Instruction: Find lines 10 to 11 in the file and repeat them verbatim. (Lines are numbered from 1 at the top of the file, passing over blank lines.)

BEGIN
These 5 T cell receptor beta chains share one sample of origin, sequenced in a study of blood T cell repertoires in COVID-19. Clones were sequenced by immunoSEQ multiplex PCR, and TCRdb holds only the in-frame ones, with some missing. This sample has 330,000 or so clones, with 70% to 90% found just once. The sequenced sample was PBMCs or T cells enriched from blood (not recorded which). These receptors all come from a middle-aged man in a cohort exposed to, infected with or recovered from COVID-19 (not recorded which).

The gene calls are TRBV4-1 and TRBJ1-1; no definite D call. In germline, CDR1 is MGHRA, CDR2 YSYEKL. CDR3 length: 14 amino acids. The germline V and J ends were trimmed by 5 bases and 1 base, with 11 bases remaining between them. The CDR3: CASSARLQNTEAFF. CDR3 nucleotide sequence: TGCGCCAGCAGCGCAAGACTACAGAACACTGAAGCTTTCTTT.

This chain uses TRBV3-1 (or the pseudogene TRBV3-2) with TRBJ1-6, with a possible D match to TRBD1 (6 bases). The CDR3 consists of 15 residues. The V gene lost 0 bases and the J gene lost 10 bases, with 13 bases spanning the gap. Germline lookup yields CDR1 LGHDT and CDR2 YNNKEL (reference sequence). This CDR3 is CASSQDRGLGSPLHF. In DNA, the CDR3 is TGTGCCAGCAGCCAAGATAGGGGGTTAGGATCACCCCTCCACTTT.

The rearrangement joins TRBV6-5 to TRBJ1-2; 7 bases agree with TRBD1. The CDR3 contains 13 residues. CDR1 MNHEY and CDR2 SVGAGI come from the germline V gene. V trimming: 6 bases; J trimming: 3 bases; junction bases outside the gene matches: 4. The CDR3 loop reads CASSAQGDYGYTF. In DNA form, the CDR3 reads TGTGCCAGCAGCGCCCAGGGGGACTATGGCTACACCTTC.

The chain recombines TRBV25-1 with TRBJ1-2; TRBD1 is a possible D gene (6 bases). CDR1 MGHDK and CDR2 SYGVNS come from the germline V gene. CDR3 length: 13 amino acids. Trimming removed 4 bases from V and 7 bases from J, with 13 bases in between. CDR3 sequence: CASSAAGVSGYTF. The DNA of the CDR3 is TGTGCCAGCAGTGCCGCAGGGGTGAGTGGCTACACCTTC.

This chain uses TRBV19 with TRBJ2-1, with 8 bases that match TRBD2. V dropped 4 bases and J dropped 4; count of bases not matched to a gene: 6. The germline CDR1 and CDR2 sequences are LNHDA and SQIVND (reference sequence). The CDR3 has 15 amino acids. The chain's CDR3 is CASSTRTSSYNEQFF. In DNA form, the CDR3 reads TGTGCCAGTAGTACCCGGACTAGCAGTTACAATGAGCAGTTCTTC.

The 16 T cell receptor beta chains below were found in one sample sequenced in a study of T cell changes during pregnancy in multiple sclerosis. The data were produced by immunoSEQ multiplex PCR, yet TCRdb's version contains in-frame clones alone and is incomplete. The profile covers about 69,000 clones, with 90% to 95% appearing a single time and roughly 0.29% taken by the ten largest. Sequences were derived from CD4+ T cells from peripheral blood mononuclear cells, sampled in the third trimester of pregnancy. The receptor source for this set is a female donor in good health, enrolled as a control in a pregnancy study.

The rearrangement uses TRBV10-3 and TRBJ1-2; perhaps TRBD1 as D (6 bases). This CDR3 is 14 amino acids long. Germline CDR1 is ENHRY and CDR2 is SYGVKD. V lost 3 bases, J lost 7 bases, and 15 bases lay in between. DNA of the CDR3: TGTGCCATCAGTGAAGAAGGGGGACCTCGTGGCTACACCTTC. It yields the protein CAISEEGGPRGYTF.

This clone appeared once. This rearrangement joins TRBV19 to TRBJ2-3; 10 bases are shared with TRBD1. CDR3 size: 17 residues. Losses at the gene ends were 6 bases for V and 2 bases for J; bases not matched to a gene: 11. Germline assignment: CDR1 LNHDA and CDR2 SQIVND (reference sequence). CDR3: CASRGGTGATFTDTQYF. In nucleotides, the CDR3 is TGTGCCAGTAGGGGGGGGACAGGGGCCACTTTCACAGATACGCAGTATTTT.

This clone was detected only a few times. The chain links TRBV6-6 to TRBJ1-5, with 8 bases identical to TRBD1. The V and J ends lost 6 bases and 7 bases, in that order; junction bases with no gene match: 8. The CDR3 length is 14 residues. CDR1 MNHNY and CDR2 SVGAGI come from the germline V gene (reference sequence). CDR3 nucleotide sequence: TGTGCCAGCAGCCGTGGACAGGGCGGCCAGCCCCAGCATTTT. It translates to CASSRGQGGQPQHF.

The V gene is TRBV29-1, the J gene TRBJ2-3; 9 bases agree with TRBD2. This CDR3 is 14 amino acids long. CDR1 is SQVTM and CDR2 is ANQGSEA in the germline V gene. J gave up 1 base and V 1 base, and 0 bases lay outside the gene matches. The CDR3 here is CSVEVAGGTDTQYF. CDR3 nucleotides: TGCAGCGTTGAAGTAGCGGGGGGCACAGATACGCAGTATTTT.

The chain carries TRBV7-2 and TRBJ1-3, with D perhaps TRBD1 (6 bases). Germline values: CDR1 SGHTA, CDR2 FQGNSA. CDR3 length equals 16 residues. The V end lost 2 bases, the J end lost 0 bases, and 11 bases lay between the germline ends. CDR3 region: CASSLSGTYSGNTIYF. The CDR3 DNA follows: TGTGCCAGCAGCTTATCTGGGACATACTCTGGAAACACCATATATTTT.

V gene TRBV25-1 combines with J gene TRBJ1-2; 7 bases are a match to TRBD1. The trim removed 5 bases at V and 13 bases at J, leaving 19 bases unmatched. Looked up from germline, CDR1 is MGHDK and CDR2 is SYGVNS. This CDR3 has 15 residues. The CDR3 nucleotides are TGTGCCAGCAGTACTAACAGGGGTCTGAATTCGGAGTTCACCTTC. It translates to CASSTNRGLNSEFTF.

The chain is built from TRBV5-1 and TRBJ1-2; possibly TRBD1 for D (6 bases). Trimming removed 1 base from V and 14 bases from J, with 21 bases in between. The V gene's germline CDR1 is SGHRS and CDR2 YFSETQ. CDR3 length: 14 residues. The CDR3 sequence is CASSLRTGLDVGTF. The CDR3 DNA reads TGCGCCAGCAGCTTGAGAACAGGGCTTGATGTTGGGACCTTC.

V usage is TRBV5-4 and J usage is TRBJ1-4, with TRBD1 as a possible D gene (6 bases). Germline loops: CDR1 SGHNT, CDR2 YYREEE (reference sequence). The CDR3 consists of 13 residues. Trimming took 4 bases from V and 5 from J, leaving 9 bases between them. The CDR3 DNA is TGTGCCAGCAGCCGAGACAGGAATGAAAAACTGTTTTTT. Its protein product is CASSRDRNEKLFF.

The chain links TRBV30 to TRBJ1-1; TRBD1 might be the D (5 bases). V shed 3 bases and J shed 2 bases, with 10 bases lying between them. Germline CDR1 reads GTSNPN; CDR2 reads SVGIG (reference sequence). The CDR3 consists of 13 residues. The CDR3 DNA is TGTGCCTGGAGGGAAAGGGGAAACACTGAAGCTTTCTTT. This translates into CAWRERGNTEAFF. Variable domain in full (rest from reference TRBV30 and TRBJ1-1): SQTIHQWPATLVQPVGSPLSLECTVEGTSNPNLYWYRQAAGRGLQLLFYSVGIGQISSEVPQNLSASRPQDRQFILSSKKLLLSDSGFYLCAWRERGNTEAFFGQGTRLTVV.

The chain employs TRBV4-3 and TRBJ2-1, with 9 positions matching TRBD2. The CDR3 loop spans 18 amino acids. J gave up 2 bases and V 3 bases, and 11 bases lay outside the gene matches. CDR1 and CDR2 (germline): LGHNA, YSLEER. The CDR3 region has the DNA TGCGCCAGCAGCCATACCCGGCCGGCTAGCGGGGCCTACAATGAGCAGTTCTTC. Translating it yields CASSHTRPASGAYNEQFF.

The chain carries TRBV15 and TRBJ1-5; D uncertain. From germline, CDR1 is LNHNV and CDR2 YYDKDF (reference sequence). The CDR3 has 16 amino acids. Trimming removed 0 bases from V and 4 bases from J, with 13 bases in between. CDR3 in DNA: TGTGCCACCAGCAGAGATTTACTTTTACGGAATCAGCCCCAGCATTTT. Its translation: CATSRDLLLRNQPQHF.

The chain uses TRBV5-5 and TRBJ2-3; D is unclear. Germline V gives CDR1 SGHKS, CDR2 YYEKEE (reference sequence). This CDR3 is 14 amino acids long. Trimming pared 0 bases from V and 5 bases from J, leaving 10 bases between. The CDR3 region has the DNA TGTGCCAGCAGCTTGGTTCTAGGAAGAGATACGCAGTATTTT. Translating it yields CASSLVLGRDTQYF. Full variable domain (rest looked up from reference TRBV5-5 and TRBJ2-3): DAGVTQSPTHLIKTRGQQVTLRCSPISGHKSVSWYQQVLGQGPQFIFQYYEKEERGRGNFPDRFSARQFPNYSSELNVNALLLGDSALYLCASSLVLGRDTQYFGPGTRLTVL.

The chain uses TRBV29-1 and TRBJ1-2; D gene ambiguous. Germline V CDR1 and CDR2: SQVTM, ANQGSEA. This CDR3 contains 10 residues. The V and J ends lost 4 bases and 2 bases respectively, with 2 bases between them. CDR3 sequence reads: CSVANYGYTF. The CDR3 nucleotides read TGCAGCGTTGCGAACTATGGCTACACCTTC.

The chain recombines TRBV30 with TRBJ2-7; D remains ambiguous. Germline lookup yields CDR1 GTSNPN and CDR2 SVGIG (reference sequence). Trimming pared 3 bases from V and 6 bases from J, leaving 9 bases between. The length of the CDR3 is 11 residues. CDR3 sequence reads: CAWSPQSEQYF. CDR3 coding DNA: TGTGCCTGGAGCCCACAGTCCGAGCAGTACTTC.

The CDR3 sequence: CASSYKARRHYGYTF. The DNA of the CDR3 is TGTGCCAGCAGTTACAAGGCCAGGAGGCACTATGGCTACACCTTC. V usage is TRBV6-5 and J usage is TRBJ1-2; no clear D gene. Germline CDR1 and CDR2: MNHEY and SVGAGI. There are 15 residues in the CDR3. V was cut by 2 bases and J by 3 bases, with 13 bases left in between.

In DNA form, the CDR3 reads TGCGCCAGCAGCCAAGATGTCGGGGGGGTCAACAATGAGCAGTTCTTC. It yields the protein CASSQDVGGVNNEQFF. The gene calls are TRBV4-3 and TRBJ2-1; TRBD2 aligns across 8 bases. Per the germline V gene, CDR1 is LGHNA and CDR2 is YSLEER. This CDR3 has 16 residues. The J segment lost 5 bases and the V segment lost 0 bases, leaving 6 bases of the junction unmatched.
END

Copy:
This clone was detected only a few times. The chain links TRBV6-6 to TRBJ1-5, with 8 bases identical to TRBD1. The V and J ends lost 6 bases and 7 bases, in that order; junction bases with no gene match: 8. The CDR3 length is 14 residues. CDR1 MNHNY and CDR2 SVGAGI come from the germline V gene (reference sequence). CDR3 nucleotide sequence: TGTGCCAGCAGCCGTGGACAGGGCGGCCAGCCCCAGCATTTT. It translates to CASSRGQGGQPQHF.

The V gene is TRBV29-1, the J gene TRBJ2-3; 9 bases agree with TRBD2. This CDR3 is 14 amino acids long. CDR1 is SQVTM and CDR2 is ANQGSEA in the germline V gene. J gave up 1 base and V 1 base, and 0 bases lay outside the gene matches. The CDR3 here is CSVEVAGGTDTQYF. CDR3 nucleotides: TGCAGCGTTGAAGTAGCGGGGGGCACAGATACGCAGTATTTT.